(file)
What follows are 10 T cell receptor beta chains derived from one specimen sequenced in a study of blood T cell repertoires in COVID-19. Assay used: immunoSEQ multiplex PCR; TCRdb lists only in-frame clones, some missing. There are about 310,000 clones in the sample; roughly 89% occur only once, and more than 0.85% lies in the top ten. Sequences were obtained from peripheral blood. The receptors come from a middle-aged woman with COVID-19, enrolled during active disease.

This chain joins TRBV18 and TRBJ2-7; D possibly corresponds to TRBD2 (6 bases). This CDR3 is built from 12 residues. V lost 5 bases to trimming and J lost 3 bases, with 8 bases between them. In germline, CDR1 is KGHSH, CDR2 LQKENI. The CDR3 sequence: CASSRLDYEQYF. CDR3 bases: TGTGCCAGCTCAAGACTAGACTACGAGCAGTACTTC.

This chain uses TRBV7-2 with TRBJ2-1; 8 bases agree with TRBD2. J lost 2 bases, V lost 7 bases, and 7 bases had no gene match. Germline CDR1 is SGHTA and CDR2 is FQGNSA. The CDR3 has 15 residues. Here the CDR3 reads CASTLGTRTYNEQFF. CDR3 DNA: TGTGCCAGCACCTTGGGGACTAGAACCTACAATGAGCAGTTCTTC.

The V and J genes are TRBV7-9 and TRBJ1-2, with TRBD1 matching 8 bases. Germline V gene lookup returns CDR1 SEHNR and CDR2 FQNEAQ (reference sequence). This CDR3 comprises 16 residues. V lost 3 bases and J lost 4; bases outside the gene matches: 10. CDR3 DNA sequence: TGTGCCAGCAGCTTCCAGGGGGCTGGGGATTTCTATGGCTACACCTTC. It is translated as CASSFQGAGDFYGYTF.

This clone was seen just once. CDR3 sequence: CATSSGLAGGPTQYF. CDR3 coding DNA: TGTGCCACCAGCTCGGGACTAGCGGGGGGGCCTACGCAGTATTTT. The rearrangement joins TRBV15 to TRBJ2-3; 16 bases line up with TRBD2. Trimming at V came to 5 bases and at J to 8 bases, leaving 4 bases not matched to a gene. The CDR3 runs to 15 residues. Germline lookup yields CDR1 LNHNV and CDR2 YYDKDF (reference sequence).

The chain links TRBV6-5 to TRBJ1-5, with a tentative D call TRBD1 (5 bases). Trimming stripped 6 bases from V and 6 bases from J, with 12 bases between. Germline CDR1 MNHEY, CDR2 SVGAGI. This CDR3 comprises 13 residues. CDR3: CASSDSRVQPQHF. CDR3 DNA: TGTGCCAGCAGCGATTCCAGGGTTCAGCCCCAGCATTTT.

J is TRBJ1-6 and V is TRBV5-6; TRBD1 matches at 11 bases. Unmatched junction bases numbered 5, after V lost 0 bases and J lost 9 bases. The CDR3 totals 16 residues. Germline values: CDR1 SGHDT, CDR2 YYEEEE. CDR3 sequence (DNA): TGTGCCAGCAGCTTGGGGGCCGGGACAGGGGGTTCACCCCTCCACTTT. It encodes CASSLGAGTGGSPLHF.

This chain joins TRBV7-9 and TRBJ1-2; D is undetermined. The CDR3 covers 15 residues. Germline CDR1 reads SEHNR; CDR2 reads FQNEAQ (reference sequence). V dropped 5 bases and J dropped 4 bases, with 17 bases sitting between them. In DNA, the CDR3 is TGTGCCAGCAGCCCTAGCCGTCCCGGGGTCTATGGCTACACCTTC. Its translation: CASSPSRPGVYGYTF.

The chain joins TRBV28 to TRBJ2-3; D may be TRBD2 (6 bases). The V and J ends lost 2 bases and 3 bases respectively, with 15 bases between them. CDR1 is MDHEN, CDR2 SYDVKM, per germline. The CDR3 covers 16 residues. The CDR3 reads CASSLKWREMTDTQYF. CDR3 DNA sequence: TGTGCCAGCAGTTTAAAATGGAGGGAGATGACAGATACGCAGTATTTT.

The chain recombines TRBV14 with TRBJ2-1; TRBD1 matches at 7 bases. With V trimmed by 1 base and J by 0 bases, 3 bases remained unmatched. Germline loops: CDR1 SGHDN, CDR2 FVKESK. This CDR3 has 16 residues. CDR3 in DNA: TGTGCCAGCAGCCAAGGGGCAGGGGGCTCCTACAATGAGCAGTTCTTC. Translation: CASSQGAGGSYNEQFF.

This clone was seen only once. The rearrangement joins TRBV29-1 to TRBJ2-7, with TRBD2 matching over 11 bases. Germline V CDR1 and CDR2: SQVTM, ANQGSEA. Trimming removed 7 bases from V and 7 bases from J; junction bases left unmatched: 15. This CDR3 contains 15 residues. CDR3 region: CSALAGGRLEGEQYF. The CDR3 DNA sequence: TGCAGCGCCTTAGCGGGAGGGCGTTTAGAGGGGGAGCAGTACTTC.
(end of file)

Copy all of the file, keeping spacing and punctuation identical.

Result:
What follows are 10 T cell receptor beta chains derived from one specimen sequenced in a study of blood T cell repertoires in COVID-19. Assay used: immunoSEQ multiplex PCR; TCRdb lists only in-frame clones, some missing. There are about 310,000 clones in the sample; roughly 89% occur only once, and more than 0.85% lies in the top ten. Sequences were obtained from peripheral blood. The receptors come from a middle-aged woman with COVID-19, enrolled during active disease.

This chain joins TRBV18 and TRBJ2-7; D possibly corresponds to TRBD2 (6 bases). This CDR3 is built from 12 residues. V lost 5 bases to trimming and J lost 3 bases, with 8 bases between them. In germline, CDR1 is KGHSH, CDR2 LQKENI. The CDR3 sequence: CASSRLDYEQYF. CDR3 bases: TGTGCCAGCTCAAGACTAGACTACGAGCAGTACTTC.

This chain uses TRBV7-2 with TRBJ2-1; 8 bases agree with TRBD2. J lost 2 bases, V lost 7 bases, and 7 bases had no gene match. Germline CDR1 is SGHTA and CDR2 is FQGNSA. The CDR3 has 15 residues. Here the CDR3 reads CASTLGTRTYNEQFF. CDR3 DNA: TGTGCCAGCACCTTGGGGACTAGAACCTACAATGAGCAGTTCTTC.

The V and J genes are TRBV7-9 and TRBJ1-2, with TRBD1 matching 8 bases. Germline V gene lookup returns CDR1 SEHNR and CDR2 FQNEAQ (reference sequence). This CDR3 comprises 16 residues. V lost 3 bases and J lost 4; bases outside the gene matches: 10. CDR3 DNA sequence: TGTGCCAGCAGCTTCCAGGGGGCTGGGGATTTCTATGGCTACACCTTC. It is translated as CASSFQGAGDFYGYTF.

This clone was seen just once. CDR3 sequence: CATSSGLAGGPTQYF. CDR3 coding DNA: TGTGCCACCAGCTCGGGACTAGCGGGGGGGCCTACGCAGTATTTT. The rearrangement joins TRBV15 to TRBJ2-3; 16 bases line up with TRBD2. Trimming at V came to 5 bases and at J to 8 bases, leaving 4 bases not matched to a gene. The CDR3 runs to 15 residues. Germline lookup yields CDR1 LNHNV and CDR2 YYDKDF (reference sequence).

The chain links TRBV6-5 to TRBJ1-5, with a tentative D call TRBD1 (5 bases). Trimming stripped 6 bases from V and 6 bases from J, with 12 bases between. Germline CDR1 MNHEY, CDR2 SVGAGI. This CDR3 comprises 13 residues. CDR3: CASSDSRVQPQHF. CDR3 DNA: TGTGCCAGCAGCGATTCCAGGGTTCAGCCCCAGCATTTT.

J is TRBJ1-6 and V is TRBV5-6; TRBD1 matches at 11 bases. Unmatched junction bases numbered 5, after V lost 0 bases and J lost 9 bases. The CDR3 totals 16 residues. Germline values: CDR1 SGHDT, CDR2 YYEEEE. CDR3 sequence (DNA): TGTGCCAGCAGCTTGGGGGCCGGGACAGGGGGTTCACCCCTCCACTTT. It encodes CASSLGAGTGGSPLHF.

This chain joins TRBV7-9 and TRBJ1-2; D is undetermined. The CDR3 covers 15 residues. Germline CDR1 reads SEHNR; CDR2 reads FQNEAQ (reference sequence). V dropped 5 bases and J dropped 4 bases, with 17 bases sitting between them. In DNA, the CDR3 is TGTGCCAGCAGCCCTAGCCGTCCCGGGGTCTATGGCTACACCTTC. Its translation: CASSPSRPGVYGYTF.

The chain joins TRBV28 to TRBJ2-3; D may be TRBD2 (6 bases). The V and J ends lost 2 bases and 3 bases respectively, with 15 bases between them. CDR1 is MDHEN, CDR2 SYDVKM, per germline. The CDR3 covers 16 residues. The CDR3 reads CASSLKWREMTDTQYF. CDR3 DNA sequence: TGTGCCAGCAGTTTAAAATGGAGGGAGATGACAGATACGCAGTATTTT.

The chain recombines TRBV14 with TRBJ2-1; TRBD1 matches at 7 bases. With V trimmed by 1 base and J by 0 bases, 3 bases remained unmatched. Germline loops: CDR1 SGHDN, CDR2 FVKESK. This CDR3 has 16 residues. CDR3 in DNA: TGTGCCAGCAGCCAAGGGGCAGGGGGCTCCTACAATGAGCAGTTCTTC. Translation: CASSQGAGGSYNEQFF.

This clone was seen only once. The rearrangement joins TRBV29-1 to TRBJ2-7, with TRBD2 matching over 11 bases. Germline V CDR1 and CDR2: SQVTM, ANQGSEA. Trimming removed 7 bases from V and 7 bases from J; junction bases left unmatched: 15. This CDR3 contains 15 residues. CDR3 region: CSALAGGRLEGEQYF. The CDR3 DNA sequence: TGCAGCGCCTTAGCGGGAGGGCGTTTAGAGGGGGAGCAGTACTTC.